SAN FRANCISCO — San Francisco’s famed cable cars halted, and the rest of the city’s transit system experienced delays after drivers called in sick a few days after overwhelmingly rejecting a new labor contract, officials said.
The San Francisco Municipal Transportation Agency operated Monday without two-thirds of the vehicles that would normally be used to provide service, spokesman Paul Rose said.
The agency known as Muni runs buses, light rail and street cars in addition to the cable cars, and serves about 700,000 passengers each day. Its 2,200 operators represented by Transport Workers Union Local 250-A rejected the contract by a 1,198 to 42 vote Friday, according to totals on the union’s website.
The workers are not allowed to go on strike, but they can call in sick. Rose said he did not know how many employees had done so.
Transit officials said those who reported sick must confirm they were sick to get sick pay and could be subject to discipline.
According to the San Francisco Chronicle, Alicia John-Baptiste, the transit agency’s chief of staff, wrote Monday in a memo to staff: “Operators claiming to be sick today, or in connection with any future ‘sickout,’ will be required to submit adequate verification from their health care provider in order to be eligible to receive paid sick leave.”
Monday’s surprise slowdown led to long lines as most trains and buses running were at capacity.
“We’re doing our best to balance service throughout the city and provide service on every route and line, but at this point there will be delays,” Rose said.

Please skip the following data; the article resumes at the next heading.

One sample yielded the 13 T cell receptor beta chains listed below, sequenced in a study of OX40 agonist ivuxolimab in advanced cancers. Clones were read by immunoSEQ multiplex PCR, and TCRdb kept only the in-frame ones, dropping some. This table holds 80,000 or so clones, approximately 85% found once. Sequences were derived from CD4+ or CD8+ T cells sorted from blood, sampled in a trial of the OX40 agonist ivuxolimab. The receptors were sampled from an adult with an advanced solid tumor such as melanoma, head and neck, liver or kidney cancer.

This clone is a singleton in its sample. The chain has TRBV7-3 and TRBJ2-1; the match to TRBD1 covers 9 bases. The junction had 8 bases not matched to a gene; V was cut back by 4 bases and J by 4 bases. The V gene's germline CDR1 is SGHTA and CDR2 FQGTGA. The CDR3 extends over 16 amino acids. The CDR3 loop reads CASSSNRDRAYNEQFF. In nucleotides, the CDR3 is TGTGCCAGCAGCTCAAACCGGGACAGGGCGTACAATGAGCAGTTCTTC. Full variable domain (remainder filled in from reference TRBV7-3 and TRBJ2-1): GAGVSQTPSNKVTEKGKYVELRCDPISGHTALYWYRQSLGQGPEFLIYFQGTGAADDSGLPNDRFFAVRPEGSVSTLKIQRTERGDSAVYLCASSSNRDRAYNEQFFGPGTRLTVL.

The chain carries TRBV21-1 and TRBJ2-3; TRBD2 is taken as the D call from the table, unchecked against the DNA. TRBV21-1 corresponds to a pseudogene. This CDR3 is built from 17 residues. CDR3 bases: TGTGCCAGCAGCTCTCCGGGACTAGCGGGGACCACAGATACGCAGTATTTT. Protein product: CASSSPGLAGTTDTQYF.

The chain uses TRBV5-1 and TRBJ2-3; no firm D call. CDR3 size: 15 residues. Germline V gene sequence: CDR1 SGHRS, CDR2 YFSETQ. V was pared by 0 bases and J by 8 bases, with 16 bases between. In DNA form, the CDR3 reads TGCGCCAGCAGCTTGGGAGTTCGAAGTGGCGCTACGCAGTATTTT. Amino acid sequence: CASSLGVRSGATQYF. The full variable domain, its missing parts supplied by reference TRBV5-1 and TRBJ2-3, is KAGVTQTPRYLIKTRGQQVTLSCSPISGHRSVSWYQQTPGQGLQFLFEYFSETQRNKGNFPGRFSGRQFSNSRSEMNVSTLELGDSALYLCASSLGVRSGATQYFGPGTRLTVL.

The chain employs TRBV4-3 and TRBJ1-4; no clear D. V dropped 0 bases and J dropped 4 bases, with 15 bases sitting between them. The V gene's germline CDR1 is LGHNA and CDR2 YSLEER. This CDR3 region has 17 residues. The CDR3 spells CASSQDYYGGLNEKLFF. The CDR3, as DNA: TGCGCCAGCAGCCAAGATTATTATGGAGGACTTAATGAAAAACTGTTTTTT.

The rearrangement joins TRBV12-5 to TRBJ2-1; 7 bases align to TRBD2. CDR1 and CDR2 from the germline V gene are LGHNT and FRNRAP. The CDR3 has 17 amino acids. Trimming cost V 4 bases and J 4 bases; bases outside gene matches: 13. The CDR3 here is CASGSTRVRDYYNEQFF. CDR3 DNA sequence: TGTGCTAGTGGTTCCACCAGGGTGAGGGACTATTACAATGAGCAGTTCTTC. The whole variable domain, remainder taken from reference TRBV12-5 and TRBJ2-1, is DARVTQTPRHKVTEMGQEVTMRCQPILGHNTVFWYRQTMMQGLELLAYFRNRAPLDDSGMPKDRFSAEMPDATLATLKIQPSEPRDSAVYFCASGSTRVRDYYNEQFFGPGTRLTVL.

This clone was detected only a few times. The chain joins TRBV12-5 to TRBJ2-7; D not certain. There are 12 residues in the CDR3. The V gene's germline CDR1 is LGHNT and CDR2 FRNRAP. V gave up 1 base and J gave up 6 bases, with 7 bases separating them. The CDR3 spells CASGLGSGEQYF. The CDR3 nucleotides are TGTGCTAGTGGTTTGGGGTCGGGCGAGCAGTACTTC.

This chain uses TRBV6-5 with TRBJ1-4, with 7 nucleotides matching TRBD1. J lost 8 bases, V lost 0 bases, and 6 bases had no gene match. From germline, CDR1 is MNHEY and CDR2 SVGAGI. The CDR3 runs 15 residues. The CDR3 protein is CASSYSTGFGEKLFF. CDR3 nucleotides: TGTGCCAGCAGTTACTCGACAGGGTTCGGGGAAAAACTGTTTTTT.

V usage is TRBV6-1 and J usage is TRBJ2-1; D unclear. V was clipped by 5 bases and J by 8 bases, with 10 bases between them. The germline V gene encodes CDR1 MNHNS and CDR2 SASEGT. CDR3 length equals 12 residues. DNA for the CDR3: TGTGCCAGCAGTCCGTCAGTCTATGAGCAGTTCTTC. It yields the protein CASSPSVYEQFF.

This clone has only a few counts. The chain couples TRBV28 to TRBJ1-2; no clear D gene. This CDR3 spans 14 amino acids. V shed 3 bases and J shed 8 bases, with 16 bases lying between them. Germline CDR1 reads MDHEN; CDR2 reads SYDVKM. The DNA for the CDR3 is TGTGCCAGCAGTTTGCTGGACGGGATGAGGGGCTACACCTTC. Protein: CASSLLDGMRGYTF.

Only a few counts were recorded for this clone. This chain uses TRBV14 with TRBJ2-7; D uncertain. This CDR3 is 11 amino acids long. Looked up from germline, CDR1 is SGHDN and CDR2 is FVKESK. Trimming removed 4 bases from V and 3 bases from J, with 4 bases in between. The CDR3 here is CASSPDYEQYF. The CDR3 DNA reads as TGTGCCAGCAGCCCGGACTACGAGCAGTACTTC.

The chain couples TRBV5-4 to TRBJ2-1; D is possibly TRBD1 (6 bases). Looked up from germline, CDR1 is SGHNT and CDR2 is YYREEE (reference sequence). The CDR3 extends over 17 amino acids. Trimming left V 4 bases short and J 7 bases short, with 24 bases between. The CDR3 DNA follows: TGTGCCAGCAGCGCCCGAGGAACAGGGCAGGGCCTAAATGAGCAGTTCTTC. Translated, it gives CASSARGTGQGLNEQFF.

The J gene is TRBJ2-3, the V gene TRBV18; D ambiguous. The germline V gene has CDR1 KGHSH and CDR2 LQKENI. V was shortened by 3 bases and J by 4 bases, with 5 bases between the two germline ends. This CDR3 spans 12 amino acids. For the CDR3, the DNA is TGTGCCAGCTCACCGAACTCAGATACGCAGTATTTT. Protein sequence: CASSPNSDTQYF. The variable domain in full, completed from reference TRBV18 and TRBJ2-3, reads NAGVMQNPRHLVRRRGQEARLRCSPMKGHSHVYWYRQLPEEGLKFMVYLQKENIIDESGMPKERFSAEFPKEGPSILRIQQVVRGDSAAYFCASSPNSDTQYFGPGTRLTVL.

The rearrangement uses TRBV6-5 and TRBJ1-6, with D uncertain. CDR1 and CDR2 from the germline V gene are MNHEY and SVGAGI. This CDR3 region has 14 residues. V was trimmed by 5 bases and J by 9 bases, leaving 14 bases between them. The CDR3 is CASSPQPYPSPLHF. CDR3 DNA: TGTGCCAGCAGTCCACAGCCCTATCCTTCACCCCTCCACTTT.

On Monday, a fare inspector at the start of cable car lines at Powell and Market streets broke the bad news to dozens of tourists who had planned to ride the historic conveyances.
“We’re very disappointed,” said Willfrid Strauss, 56, who was visiting San Francisco with his new wife, Corinne, from France. The two were married in Las Vegas on Friday.
“We’re only here in San Francisco for three days, so this is one of the highlights of our trip,” he said.
City residents trying to get to work in the morning faced crowded light-rail trains and delays of up to an hour on buses.
“It was jam packed, super crowded and slightly slower,” architect Steve Weiss said as he left a light-rail train at Powell Street near Union Square.
All express buses were serving every stop, the transportation agency said. The Bay Area Rapid Transit agency, which serves an area that includes the city, was honoring tickets on city transportation all day from the Daly City and Balboa Park stations to downtown San Francisco, Rose said.
The contract that Muni workers rejected Friday would have given them a raise of more than 11 percent over two years. However, it also would have required them to cover a 7.5 percent pension payment currently paid by the transit agency, Rose said.
The contract would have increased operator pay to $32 an hour, making them the second highest-paid transit workers in the country, Rose said.
Union President Eric Williams called the proposal unfair and said in a statement on the union’s website that the city had proposed unreasonable takeaways in wages and benefits.
Calls and emails to union officials Monday were not immediately returned.
Just before Monday evening’s commute, Mayor Ed Lee tweeted that the sickout hurts the city’s workers and families.
“Transit workers must get back to work and reach labor agreement to keep SF moving,” Lee said.